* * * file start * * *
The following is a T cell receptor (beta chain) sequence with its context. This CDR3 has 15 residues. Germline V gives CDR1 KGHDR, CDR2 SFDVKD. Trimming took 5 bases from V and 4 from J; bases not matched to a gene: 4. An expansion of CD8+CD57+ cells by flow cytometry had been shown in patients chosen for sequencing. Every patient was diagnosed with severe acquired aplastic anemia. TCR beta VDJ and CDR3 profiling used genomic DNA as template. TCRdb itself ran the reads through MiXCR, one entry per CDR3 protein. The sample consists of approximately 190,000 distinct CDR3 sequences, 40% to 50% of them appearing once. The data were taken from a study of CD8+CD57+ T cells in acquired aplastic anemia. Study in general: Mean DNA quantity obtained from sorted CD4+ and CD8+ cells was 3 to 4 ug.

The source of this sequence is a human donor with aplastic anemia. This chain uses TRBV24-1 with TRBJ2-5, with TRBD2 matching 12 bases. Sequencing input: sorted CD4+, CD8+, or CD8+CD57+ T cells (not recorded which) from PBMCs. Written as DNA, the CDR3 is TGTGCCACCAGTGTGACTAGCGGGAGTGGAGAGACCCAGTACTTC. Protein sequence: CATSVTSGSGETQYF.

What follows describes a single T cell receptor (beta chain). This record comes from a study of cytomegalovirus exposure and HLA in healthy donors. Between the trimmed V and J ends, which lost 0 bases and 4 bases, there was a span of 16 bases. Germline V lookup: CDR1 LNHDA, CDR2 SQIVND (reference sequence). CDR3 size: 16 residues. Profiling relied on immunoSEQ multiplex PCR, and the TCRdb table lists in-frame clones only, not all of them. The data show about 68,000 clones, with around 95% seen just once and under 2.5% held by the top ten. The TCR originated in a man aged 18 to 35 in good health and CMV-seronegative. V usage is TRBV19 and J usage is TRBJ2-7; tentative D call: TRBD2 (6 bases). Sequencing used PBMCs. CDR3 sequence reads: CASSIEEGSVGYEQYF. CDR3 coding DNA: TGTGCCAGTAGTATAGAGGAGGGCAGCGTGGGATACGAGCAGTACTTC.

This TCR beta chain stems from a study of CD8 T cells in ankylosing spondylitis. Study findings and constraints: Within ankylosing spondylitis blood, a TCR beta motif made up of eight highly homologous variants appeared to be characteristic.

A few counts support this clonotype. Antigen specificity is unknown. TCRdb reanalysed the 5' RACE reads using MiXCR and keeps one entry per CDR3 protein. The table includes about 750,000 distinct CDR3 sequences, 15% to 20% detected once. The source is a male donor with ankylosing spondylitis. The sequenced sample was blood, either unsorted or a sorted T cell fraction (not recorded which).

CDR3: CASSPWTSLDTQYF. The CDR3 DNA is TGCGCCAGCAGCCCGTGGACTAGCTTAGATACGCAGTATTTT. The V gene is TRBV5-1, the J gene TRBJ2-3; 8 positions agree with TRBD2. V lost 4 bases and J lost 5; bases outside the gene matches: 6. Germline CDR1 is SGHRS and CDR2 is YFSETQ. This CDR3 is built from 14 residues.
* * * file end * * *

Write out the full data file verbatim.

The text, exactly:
The following is a T cell receptor (beta chain) sequence with its context. This CDR3 has 15 residues. Germline V gives CDR1 KGHDR, CDR2 SFDVKD. Trimming took 5 bases from V and 4 from J; bases not matched to a gene: 4. An expansion of CD8+CD57+ cells by flow cytometry had been shown in patients chosen for sequencing. Every patient was diagnosed with severe acquired aplastic anemia. TCR beta VDJ and CDR3 profiling used genomic DNA as template. TCRdb itself ran the reads through MiXCR, one entry per CDR3 protein. The sample consists of approximately 190,000 distinct CDR3 sequences, 40% to 50% of them appearing once. The data were taken from a study of CD8+CD57+ T cells in acquired aplastic anemia. Study in general: Mean DNA quantity obtained from sorted CD4+ and CD8+ cells was 3 to 4 ug.

The source of this sequence is a human donor with aplastic anemia. This chain uses TRBV24-1 with TRBJ2-5, with TRBD2 matching 12 bases. Sequencing input: sorted CD4+, CD8+, or CD8+CD57+ T cells (not recorded which) from PBMCs. Written as DNA, the CDR3 is TGTGCCACCAGTGTGACTAGCGGGAGTGGAGAGACCCAGTACTTC. Protein sequence: CATSVTSGSGETQYF.

What follows describes a single T cell receptor (beta chain). This record comes from a study of cytomegalovirus exposure and HLA in healthy donors. Between the trimmed V and J ends, which lost 0 bases and 4 bases, there was a span of 16 bases. Germline V lookup: CDR1 LNHDA, CDR2 SQIVND (reference sequence). CDR3 size: 16 residues. Profiling relied on immunoSEQ multiplex PCR, and the TCRdb table lists in-frame clones only, not all of them. The data show about 68,000 clones, with around 95% seen just once and under 2.5% held by the top ten. The TCR originated in a man aged 18 to 35 in good health and CMV-seronegative. V usage is TRBV19 and J usage is TRBJ2-7; tentative D call: TRBD2 (6 bases). Sequencing used PBMCs. CDR3 sequence reads: CASSIEEGSVGYEQYF. CDR3 coding DNA: TGTGCCAGTAGTATAGAGGAGGGCAGCGTGGGATACGAGCAGTACTTC.

This TCR beta chain stems from a study of CD8 T cells in ankylosing spondylitis. Study findings and constraints: Within ankylosing spondylitis blood, a TCR beta motif made up of eight highly homologous variants appeared to be characteristic.

A few counts support this clonotype. Antigen specificity is unknown. TCRdb reanalysed the 5' RACE reads using MiXCR and keeps one entry per CDR3 protein. The table includes about 750,000 distinct CDR3 sequences, 15% to 20% detected once. The source is a male donor with ankylosing spondylitis. The sequenced sample was blood, either unsorted or a sorted T cell fraction (not recorded which).

CDR3: CASSPWTSLDTQYF. The CDR3 DNA is TGCGCCAGCAGCCCGTGGACTAGCTTAGATACGCAGTATTTT. The V gene is TRBV5-1, the J gene TRBJ2-3; 8 positions agree with TRBD2. V lost 4 bases and J lost 5; bases outside the gene matches: 6. Germline CDR1 is SGHRS and CDR2 is YFSETQ. This CDR3 is built from 14 residues.